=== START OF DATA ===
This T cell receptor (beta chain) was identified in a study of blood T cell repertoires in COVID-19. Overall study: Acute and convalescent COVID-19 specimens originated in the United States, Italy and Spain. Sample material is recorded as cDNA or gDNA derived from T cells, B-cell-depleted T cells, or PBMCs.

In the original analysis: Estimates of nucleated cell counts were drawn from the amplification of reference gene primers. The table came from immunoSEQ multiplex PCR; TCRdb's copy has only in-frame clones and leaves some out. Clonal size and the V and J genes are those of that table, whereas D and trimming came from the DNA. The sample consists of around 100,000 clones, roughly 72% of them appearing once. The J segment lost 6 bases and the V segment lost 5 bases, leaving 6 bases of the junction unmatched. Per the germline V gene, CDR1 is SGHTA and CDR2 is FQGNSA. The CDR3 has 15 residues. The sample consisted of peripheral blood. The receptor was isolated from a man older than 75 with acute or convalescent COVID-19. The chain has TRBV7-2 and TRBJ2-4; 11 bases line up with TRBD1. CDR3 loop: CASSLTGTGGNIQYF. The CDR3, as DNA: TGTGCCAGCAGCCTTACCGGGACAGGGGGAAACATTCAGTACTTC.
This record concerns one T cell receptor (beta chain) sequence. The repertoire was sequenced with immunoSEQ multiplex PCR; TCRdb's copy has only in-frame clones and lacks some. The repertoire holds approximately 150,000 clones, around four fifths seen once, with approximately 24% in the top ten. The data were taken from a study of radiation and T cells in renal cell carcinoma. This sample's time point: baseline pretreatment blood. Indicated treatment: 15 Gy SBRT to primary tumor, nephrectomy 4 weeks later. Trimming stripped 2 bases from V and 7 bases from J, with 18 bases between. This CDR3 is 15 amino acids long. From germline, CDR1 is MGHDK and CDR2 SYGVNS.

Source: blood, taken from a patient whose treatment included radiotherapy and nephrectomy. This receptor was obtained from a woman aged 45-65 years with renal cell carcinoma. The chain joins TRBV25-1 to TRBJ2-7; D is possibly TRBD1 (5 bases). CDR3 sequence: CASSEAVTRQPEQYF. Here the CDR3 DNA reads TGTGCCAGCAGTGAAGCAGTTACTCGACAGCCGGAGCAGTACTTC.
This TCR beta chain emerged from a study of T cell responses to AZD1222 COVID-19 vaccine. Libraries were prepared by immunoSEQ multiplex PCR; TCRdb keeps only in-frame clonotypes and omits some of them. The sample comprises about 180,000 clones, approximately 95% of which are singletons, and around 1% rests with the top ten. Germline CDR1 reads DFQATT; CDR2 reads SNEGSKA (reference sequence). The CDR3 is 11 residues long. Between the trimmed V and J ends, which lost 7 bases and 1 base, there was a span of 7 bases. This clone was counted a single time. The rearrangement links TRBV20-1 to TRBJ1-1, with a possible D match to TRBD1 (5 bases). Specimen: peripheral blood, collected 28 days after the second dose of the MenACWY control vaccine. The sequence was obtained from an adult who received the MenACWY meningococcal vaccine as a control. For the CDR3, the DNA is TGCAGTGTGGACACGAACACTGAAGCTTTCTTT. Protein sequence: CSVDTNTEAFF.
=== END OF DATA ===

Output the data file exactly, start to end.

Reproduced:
This T cell receptor (beta chain) was identified in a study of blood T cell repertoires in COVID-19. Overall study: Acute and convalescent COVID-19 specimens originated in the United States, Italy and Spain. Sample material is recorded as cDNA or gDNA derived from T cells, B-cell-depleted T cells, or PBMCs.

In the original analysis: Estimates of nucleated cell counts were drawn from the amplification of reference gene primers. The table came from immunoSEQ multiplex PCR; TCRdb's copy has only in-frame clones and leaves some out. Clonal size and the V and J genes are those of that table, whereas D and trimming came from the DNA. The sample consists of around 100,000 clones, roughly 72% of them appearing once. The J segment lost 6 bases and the V segment lost 5 bases, leaving 6 bases of the junction unmatched. Per the germline V gene, CDR1 is SGHTA and CDR2 is FQGNSA. The CDR3 has 15 residues. The sample consisted of peripheral blood. The receptor was isolated from a man older than 75 with acute or convalescent COVID-19. The chain has TRBV7-2 and TRBJ2-4; 11 bases line up with TRBD1. CDR3 loop: CASSLTGTGGNIQYF. The CDR3, as DNA: TGTGCCAGCAGCCTTACCGGGACAGGGGGAAACATTCAGTACTTC.
This record concerns one T cell receptor (beta chain) sequence. The repertoire was sequenced with immunoSEQ multiplex PCR; TCRdb's copy has only in-frame clones and lacks some. The repertoire holds approximately 150,000 clones, around four fifths seen once, with approximately 24% in the top ten. The data were taken from a study of radiation and T cells in renal cell carcinoma. This sample's time point: baseline pretreatment blood. Indicated treatment: 15 Gy SBRT to primary tumor, nephrectomy 4 weeks later. Trimming stripped 2 bases from V and 7 bases from J, with 18 bases between. This CDR3 is 15 amino acids long. From germline, CDR1 is MGHDK and CDR2 SYGVNS.

Source: blood, taken from a patient whose treatment included radiotherapy and nephrectomy. This receptor was obtained from a woman aged 45-65 years with renal cell carcinoma. The chain joins TRBV25-1 to TRBJ2-7; D is possibly TRBD1 (5 bases). CDR3 sequence: CASSEAVTRQPEQYF. Here the CDR3 DNA reads TGTGCCAGCAGTGAAGCAGTTACTCGACAGCCGGAGCAGTACTTC.
This TCR beta chain emerged from a study of T cell responses to AZD1222 COVID-19 vaccine. Libraries were prepared by immunoSEQ multiplex PCR; TCRdb keeps only in-frame clonotypes and omits some of them. The sample comprises about 180,000 clones, approximately 95% of which are singletons, and around 1% rests with the top ten. Germline CDR1 reads DFQATT; CDR2 reads SNEGSKA (reference sequence). The CDR3 is 11 residues long. Between the trimmed V and J ends, which lost 7 bases and 1 base, there was a span of 7 bases. This clone was counted a single time. The rearrangement links TRBV20-1 to TRBJ1-1, with a possible D match to TRBD1 (5 bases). Specimen: peripheral blood, collected 28 days after the second dose of the MenACWY control vaccine. The sequence was obtained from an adult who received the MenACWY meningococcal vaccine as a control. For the CDR3, the DNA is TGCAGTGTGGACACGAACACTGAAGCTTTCTTT. Protein sequence: CSVDTNTEAFF.